Professor Christopher Carlin | Using Technology to Transform Care for Patients with Respiratory Diseases

Jan 9, 2024 | Medical & Health Sciences

Managing chronic obstructive pulmonary disease is a global healthcare challenge. Professor Christopher Carlin, Consultant Physician and Clinical Lead for Respiratory Medicine at the National Health Service Greater Glasgow & Clyde, is tackling this issue head-on using digital tools, including artificial intelligence-based care and remote-managed technology. He is improving patients’ quality of life by developing more proactive approaches to preventative management to reduce hospital admissions and improve clinical outcomes.

The Challenge Posed by Chronic Obstructive Pulmonary Disease

According to the World Health Organization, chronic obstructive pulmonary disease (COPD) is the third leading cause of death worldwide. In 2019 alone, it caused 3.23 million deaths around the world and is projected to be the leading cause of death globally by 2030.

Linked to smoking and air pollution, COPD results in restricted airflow in the lungs. As the lungs become increasingly clogged with phlegm, patients experience a chronic cough, wheezing, difficulty breathing, and often feel tired. Unfortunately, there is no cure, although symptoms and risk of flare-ups can be improved by stopping smoking, reducing exposure to air pollution and personalised treatment. Available treatments include medicines, oxygen therapy, pulmonary rehabilitation, and vaccinations to prevent lung infections. As COPD progresses, patients can find it hard to carry on with their day-to-day activities, often experiencing breathlessness. The disease is also associated with a significant financial burden due to healthcare-related costs.

Professor Christopher Carlin, a respiratory medicine specialist based in Glasgow, is working to change the way that COPD is managed. He explains that COPD exacerbations – sudden flare-ups of the condition where breathing worsens (often caused by an infection) – are responsible for a large proportion of the disease burden, unwanted outcomes, and medical costs. Moving away from a reactive approach where patients experience worsening symptoms and then are treated (often in hospital) to a more proactive preventative method of care, in which the exacerbations are avoided in the first place, is needed.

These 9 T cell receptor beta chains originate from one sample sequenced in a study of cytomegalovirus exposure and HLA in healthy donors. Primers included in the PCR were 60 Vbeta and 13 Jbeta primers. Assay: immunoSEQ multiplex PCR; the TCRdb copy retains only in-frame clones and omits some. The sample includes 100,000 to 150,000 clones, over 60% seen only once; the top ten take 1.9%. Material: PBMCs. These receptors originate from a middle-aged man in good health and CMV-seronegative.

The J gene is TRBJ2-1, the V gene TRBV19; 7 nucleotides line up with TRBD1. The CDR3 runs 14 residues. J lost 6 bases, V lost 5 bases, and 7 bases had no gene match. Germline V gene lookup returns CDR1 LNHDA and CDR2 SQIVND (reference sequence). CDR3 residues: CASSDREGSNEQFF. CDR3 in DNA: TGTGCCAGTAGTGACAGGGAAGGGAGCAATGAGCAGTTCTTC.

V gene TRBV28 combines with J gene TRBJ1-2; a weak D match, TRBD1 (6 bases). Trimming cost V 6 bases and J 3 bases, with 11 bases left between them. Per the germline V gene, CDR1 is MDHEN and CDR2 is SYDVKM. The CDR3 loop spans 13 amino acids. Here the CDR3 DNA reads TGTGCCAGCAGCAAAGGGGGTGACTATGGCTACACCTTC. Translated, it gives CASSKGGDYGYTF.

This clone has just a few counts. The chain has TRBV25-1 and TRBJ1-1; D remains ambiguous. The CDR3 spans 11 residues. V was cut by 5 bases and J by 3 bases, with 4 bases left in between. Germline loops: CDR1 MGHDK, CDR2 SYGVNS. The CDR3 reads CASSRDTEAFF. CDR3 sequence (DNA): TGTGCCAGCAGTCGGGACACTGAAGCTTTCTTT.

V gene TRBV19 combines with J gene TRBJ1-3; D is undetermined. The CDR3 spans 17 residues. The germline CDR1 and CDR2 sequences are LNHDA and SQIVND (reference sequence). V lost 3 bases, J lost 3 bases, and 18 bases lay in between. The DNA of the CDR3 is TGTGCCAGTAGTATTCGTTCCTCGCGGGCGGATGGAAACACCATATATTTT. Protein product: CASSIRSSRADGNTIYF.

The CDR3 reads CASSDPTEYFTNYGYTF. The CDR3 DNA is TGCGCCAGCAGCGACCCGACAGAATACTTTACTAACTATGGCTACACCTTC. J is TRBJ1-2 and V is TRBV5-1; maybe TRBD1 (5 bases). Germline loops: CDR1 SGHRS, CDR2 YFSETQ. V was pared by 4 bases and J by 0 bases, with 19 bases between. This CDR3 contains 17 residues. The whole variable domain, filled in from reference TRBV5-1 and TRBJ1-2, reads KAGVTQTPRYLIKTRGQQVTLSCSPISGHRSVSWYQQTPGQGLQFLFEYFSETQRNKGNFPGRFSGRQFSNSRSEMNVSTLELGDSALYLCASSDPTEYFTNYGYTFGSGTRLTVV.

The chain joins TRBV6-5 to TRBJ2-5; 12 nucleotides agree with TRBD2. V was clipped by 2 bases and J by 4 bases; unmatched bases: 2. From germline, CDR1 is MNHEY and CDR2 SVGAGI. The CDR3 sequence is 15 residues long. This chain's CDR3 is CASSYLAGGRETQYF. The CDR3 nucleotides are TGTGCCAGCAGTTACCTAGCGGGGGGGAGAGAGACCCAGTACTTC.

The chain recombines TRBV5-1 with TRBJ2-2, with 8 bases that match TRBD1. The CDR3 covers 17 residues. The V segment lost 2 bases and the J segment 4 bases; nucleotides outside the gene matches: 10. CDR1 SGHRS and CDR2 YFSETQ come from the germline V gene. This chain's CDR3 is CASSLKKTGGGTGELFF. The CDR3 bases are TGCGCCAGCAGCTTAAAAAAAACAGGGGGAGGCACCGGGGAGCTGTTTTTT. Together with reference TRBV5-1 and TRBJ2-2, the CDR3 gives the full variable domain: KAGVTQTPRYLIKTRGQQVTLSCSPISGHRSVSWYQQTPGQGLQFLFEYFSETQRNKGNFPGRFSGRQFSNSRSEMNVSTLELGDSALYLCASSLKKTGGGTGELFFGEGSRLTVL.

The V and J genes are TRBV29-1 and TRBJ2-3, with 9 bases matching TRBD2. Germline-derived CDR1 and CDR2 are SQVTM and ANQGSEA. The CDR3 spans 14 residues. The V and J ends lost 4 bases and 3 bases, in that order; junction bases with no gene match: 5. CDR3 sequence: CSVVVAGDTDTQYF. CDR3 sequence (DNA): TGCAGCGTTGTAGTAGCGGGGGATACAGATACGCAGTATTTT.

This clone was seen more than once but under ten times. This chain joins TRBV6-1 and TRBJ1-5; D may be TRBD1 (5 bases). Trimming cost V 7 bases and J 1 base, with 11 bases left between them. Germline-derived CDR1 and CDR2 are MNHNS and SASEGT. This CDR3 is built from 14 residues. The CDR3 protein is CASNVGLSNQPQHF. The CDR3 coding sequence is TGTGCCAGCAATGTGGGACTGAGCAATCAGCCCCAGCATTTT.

Exploring the Potential Roles of Artificial Intelligence

The Topol Review commissioned by the National Health Service outlined recommendations to prepare the healthcare workforce to deliver a digital future using technologies to benefit patients. The report noted that advances in computing power and algorithm design have boosted the development of artificial intelligence (AI) based methods to analyse, interpret, and make predictions using healthcare data. There has also been a surge in interest in the potential clinical applications of AI, particularly in the field of respiratory medicine, with a significant amount of research on this published since 2016. Following on from this, Professor Carlin and his colleagues reviewed the current evidence available for the application of AI to COPD. They concluded that it holds great promise to improve healthcare outcomes, particularly regarding timely diagnosis and risk predictions in the mission to ensure proactive preventative care.

Professor Carlin explains that early and accurate diagnosis, along with personalised, predictive, preventative management, is required to address the challenges of COPD. He highlights that COPD has been identified as the ideal medical field to establish clinical, academic, and industrial partnerships in order to resolve variations in care using the development of AI solutions. He adds that such AI solutions could include interpretations of imaging and lung function tests to allow predictive applications. The understanding and recognition of COPD in its earliest stages (before symptoms appear) has progressed significantly such that an AI-based evaluation of chest computed tomography imaging could be used to identify COPD at this point, enabling far earlier interventions and, thus, slowing disease progression.

Helping Patients on Home Non-Invasive Ventilation